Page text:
Like the Middle East, Central Asia has been cursed by Imperial Powers drawing boundary lines that cut across ethnic divisions.
In the 19th century there was a rivalry known as the Great Game between the Russian and British empires. In 1873 Britain and Russia agreed that the Oxus River should be the dividing line between their empires in Central Asia. The only snag was that no one was quite sure where the Oxus was. This was settled in 1895 when the Russians and British met on the shores of Lake Zorkul (renamed Lake Victoria) and agreed that Lake Victoria was the headwaters of the Oxus and therefore the dividing line.
The downside was that the people of the Pamirs were now divided with the northern part of the valley lumped in with the Tajiks in the Russian sphere of influence, while the people in the south of the valley were added to the buffer zone that Britain created in Afghanistan.
Similarly, in 1929 when Stalin created the Tajik Soviet Socialist Republic, he placed over a million Uzbeks in it, along with a significant number of Sufi Muslims in the Western Pamirs. At the same time, he placed the predominantly Tajik city of Samarkand in Uzbekistan.
Dilovar, the Tajik person who mended our car, was still lamenting the loss of Samarkand today. The Eastern Pamirs, although located in Tajikistan, are largely inhabited by Kyrgyzs, who don’t just speak Kyrgyz, but get their eggs from Kyrgyzstan and set their clocks to Kyrgyz time.
It was hardly surprising that when the Soviet Union collapsed in 1991, ethnic tensions simmered over throughout Central Asia.
During the six year civil war in Tajikistan, out of a population of 9 million, about 50,000 people were killed, about 250,000 fled to other countries (mainly Afghanistan) and about 500,000 were made homeless.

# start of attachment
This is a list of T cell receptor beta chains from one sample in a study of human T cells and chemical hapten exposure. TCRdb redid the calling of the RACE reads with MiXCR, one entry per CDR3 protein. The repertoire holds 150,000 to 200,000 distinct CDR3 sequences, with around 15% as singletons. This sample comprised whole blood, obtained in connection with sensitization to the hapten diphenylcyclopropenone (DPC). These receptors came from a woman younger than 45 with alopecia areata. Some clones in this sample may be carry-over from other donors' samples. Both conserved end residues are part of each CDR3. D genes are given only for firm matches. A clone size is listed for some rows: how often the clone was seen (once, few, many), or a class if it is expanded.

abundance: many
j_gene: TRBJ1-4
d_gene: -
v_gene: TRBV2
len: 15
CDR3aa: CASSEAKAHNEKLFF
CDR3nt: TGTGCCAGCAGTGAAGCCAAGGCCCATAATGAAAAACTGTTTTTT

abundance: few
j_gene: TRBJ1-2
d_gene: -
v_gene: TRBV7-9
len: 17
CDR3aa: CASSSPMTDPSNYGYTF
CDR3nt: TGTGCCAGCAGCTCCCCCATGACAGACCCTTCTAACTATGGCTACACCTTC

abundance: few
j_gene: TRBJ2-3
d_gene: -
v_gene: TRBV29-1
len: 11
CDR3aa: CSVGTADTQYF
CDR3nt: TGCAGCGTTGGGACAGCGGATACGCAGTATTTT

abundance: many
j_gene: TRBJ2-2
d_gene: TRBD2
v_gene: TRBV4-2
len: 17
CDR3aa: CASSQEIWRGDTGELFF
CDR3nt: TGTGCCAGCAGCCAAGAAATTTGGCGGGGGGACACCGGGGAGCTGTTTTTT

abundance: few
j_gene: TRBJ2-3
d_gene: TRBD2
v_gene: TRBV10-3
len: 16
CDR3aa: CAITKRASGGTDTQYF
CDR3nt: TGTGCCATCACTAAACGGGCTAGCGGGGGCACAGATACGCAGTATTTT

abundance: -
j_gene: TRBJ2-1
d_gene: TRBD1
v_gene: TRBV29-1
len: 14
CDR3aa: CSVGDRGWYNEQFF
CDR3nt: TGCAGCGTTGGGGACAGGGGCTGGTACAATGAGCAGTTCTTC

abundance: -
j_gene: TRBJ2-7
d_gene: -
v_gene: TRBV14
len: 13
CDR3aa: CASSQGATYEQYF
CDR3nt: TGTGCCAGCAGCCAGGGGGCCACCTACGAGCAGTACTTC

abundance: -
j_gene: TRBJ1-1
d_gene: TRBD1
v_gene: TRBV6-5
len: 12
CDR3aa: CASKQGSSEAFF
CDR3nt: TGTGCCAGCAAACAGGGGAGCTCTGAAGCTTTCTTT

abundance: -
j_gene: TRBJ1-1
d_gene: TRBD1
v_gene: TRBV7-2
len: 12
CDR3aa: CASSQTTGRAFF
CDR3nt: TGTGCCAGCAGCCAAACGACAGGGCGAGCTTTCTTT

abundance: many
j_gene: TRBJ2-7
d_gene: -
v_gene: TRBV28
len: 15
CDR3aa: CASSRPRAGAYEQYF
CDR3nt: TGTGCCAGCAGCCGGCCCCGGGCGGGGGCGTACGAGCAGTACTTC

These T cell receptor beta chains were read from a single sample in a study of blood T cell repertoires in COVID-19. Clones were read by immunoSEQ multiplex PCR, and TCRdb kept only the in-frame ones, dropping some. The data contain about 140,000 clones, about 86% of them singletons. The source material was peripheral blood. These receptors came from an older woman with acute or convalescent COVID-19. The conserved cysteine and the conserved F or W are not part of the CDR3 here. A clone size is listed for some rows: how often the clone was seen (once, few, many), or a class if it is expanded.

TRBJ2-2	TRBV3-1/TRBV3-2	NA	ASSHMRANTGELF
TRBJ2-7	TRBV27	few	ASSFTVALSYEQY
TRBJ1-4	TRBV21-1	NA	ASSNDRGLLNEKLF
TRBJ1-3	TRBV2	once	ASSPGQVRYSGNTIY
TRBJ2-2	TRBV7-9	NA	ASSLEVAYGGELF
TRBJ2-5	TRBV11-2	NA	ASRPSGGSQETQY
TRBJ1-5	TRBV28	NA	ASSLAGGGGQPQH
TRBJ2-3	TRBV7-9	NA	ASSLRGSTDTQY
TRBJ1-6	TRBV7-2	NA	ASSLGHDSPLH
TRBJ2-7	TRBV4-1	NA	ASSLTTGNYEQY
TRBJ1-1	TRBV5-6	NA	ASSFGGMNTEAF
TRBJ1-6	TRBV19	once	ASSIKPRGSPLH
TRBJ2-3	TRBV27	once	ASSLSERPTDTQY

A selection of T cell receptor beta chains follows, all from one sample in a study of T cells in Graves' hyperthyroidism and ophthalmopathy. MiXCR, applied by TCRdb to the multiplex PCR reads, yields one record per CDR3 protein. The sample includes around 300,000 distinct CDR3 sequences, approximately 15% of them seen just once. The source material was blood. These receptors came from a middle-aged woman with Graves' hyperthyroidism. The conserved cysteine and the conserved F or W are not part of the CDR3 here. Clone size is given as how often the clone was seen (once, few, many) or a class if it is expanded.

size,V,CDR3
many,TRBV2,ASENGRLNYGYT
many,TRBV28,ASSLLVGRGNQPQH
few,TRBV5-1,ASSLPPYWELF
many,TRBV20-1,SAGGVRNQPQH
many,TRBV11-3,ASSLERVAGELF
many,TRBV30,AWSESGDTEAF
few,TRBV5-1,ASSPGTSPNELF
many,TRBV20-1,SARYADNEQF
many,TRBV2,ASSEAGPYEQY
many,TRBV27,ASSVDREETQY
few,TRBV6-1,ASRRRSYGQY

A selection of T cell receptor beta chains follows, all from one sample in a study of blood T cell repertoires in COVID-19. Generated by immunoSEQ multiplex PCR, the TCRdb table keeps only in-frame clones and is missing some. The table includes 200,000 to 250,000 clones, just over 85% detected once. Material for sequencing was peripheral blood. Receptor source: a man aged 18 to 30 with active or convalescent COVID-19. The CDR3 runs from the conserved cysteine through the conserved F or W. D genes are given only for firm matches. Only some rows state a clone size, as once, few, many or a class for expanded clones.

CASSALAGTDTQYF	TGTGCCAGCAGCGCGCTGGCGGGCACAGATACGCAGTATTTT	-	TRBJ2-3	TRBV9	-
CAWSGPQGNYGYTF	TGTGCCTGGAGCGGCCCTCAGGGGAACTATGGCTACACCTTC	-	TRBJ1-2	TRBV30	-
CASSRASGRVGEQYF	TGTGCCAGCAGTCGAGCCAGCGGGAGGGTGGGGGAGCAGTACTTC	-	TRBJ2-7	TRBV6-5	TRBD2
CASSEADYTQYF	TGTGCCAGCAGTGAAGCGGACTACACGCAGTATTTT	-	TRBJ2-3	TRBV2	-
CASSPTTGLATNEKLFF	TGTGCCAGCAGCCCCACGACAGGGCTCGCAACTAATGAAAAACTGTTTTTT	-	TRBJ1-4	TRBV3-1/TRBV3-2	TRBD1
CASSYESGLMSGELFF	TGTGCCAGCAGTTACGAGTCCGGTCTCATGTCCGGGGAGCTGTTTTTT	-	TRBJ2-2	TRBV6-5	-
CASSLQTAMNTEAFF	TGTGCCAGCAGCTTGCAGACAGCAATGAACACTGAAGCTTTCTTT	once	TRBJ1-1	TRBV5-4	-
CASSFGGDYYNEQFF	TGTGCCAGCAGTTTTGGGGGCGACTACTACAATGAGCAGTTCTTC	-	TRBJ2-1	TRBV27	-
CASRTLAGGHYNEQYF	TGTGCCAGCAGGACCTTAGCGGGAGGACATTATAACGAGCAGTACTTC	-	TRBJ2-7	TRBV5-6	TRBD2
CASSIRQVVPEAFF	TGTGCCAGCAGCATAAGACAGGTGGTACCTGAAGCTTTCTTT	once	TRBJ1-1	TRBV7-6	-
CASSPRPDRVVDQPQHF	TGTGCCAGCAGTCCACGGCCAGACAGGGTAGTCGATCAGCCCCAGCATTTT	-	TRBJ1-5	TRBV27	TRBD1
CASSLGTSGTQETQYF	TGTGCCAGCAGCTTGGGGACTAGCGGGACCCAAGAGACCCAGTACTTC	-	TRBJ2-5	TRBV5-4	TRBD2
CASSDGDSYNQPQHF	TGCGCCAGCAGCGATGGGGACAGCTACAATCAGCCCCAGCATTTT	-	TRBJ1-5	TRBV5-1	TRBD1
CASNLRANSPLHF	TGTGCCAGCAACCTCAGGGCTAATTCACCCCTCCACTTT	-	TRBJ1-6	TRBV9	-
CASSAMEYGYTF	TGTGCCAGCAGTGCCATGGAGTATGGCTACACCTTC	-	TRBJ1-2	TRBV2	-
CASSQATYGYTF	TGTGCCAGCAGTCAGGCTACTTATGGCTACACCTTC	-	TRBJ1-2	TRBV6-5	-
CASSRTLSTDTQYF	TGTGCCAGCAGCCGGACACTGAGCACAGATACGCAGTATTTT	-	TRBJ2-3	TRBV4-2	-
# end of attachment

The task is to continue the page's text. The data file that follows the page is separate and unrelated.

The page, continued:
Things are more peaceful now, partly because the deeply respected Aga Khan has urged his Sufi Muslim followers in the Western Pamirs not to resort to violence. The last violence in the Pamirs were some raids from Afghanistan into Tajikistan over a year ago. But soldiers and villagers still insist that tourists only park their cars overnight in villages (and every village has a small garrison), not on uninhabited areas visible across the Oxus from Afghanistan.
The Pamirs are a special and remote place. The mountains rise to 7,000 metres and the highest pass on the Pamir Highway is 4,655 metres.
The Pamirs are part of the Gorno-Badakhshan Autonomous Oblast (or province), which has 45% of Tajikistan’s land mass, but only 2.5% of its population (215,000 people). Traditional houses in the Western Pamirs have five pillars in their main room, representing the five prophets of Ismaili Sufism. The skylights have four concentric squares representing the four elements of Zoroastrianism: fire, water, air and earth. The Pamir Highway passes ancient castles, Buddhist stupas and many shrines with Marco Polo goat horns (named because Marco Polo first described these goats when he visited the Pamirs about 1270).
Each of the five valleys in the Western Pamirs has its own language.
The inhabitants of the Western Pamirs revere the Aga Khan, whose Aga Khan Foundation has developed an extensive network of homestays. The Aga Khan Foundation employs 15,000 people. It is almost a second government.